Following Hastie et al. (Reference Hastie, Tibshirani and Friedman2009), our prediction function is:

(1)$$\hat{\,f}( {\bf x}) = {1\over B}\sum_{b = 1}^B T_b( {\bf x};\; \hat{\Theta}_b) $$

where x is our set of c predictor variables, B is the total number of grown trees (also the number of bootstrap samples), and $\hat {\Theta }_b$ is the set of parameter estimates that comprises each tree T b. In addition to the split variables used for a given tree (recall these were chosen to minimize the sum of the squared error in a given bootstrapped sample), the parameters in $\hat {\Theta }_b$ also include the node cut-points, the random subset of m < c variables that are forced at each node, and the values and minimum size of the terminal nodes. We used cross-validation to set some of these hyperparameters across the B = 300 trees, including m = 14 subset variables at each node, and terminal node sizes of one.Footnote 3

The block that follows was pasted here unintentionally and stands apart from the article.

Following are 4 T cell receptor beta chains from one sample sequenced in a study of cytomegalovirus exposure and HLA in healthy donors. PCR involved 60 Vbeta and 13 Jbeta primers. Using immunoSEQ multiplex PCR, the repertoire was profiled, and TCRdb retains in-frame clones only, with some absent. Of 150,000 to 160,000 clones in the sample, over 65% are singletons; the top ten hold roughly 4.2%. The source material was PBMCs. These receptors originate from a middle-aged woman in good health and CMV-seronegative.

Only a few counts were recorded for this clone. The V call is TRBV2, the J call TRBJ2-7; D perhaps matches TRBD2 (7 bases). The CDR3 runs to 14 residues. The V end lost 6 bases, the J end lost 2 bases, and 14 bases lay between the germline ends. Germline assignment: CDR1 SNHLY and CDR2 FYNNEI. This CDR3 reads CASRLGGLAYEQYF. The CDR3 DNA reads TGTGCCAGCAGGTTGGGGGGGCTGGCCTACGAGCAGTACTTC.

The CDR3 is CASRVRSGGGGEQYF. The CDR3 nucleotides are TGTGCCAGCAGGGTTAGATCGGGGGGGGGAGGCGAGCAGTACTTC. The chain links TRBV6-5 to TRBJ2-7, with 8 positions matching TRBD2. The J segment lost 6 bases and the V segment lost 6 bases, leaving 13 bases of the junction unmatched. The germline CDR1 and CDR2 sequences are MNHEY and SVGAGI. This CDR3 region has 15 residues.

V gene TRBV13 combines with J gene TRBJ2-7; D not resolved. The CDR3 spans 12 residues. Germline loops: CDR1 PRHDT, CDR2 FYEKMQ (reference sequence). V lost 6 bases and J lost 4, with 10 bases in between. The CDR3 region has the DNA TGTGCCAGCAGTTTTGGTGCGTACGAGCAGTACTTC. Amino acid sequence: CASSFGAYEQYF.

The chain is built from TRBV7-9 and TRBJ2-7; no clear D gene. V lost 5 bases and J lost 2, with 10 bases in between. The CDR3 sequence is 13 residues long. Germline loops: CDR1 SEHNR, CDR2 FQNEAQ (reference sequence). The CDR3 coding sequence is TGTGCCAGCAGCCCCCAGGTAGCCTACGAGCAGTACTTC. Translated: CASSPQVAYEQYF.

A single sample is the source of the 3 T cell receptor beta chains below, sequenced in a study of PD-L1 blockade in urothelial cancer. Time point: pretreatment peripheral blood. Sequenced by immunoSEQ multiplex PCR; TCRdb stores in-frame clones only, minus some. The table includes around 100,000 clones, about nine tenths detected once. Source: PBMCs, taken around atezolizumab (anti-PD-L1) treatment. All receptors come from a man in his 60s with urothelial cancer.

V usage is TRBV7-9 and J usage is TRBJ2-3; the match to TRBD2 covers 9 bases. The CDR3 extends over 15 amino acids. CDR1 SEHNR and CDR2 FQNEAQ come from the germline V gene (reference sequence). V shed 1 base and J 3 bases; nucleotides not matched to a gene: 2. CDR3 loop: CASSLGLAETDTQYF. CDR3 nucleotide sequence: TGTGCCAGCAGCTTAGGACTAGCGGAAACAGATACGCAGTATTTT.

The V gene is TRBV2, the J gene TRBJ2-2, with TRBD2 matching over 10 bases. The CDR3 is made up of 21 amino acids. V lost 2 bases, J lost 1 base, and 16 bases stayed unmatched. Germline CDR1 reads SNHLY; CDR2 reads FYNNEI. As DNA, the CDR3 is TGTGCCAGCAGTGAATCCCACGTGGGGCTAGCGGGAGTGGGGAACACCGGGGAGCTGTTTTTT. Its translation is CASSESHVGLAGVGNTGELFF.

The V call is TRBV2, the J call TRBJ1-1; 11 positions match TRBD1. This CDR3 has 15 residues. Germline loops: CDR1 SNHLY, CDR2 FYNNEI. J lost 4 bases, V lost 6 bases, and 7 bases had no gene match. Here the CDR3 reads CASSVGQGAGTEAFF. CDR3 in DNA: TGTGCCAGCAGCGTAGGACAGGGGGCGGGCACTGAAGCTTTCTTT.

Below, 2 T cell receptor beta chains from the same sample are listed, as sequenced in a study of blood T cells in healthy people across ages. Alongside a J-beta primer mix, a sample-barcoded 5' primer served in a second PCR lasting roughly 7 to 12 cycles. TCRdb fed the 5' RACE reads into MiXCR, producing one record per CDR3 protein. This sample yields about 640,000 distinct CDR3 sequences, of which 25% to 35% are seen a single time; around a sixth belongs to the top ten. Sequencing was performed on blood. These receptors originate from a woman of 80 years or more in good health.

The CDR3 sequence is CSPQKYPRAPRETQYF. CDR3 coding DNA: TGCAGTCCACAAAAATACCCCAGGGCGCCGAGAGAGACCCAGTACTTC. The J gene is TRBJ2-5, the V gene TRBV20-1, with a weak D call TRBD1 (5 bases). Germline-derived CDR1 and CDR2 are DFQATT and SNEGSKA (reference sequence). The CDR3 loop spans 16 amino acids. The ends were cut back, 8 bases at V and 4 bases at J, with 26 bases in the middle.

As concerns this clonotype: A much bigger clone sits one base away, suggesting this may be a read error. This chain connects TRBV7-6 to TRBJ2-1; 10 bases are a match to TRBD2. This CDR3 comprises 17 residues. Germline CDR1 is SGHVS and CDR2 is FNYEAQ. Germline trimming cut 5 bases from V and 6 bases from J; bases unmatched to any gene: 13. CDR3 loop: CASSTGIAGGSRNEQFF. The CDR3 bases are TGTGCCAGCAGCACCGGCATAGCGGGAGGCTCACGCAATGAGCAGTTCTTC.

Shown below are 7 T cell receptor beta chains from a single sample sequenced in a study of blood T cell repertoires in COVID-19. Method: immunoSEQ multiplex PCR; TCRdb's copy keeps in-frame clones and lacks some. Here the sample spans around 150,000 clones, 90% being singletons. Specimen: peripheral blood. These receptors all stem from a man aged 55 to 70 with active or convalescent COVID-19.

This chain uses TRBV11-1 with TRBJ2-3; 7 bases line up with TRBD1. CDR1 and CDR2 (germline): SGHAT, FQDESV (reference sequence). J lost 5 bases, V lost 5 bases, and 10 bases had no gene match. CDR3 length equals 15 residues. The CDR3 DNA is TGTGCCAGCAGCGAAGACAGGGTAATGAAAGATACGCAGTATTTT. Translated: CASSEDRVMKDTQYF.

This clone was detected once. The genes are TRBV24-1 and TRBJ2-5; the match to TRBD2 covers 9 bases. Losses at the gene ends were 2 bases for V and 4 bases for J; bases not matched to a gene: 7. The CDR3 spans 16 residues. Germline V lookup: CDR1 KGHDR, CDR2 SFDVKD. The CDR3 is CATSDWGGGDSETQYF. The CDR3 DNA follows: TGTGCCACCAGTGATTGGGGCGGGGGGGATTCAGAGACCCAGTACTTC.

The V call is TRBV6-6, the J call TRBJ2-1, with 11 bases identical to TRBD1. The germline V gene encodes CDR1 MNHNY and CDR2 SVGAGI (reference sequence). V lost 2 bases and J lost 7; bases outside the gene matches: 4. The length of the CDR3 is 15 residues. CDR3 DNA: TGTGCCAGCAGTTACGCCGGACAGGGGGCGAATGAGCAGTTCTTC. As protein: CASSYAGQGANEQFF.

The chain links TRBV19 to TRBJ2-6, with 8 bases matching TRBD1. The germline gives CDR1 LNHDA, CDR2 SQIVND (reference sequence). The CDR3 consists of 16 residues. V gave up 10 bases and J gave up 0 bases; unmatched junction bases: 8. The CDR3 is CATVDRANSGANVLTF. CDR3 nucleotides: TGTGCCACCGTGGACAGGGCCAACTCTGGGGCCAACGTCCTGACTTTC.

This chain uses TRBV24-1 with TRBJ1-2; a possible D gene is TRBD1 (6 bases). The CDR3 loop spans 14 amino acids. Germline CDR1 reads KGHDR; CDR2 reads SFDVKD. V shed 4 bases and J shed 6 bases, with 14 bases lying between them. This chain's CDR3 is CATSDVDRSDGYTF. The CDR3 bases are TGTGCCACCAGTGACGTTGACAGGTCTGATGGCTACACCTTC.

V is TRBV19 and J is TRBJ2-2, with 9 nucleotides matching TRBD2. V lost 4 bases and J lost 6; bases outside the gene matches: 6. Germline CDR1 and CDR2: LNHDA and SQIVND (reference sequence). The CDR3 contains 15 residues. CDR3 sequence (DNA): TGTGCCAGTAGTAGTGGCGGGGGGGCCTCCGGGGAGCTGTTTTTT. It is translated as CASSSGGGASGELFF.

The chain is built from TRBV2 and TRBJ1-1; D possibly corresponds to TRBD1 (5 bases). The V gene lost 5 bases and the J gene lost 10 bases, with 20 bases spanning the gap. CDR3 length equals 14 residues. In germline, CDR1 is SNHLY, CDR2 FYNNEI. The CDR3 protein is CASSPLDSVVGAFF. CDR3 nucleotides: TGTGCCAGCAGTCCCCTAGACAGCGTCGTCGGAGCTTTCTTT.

One disadvantage of ensemble-type models such as random forests is that they can be difficult to present and interpret, as presenting the entire set of results would involve examining 300 trees for each dependent variable. Because of this, researchers frequently report a series of plots that summarize various aspects of the random forests. We opt to take this approach given our inductive emphasis, as opposed to statistical hypothesis testing; however, we do perform the latter in the penultimate section.

6. Women's representation matters for government spending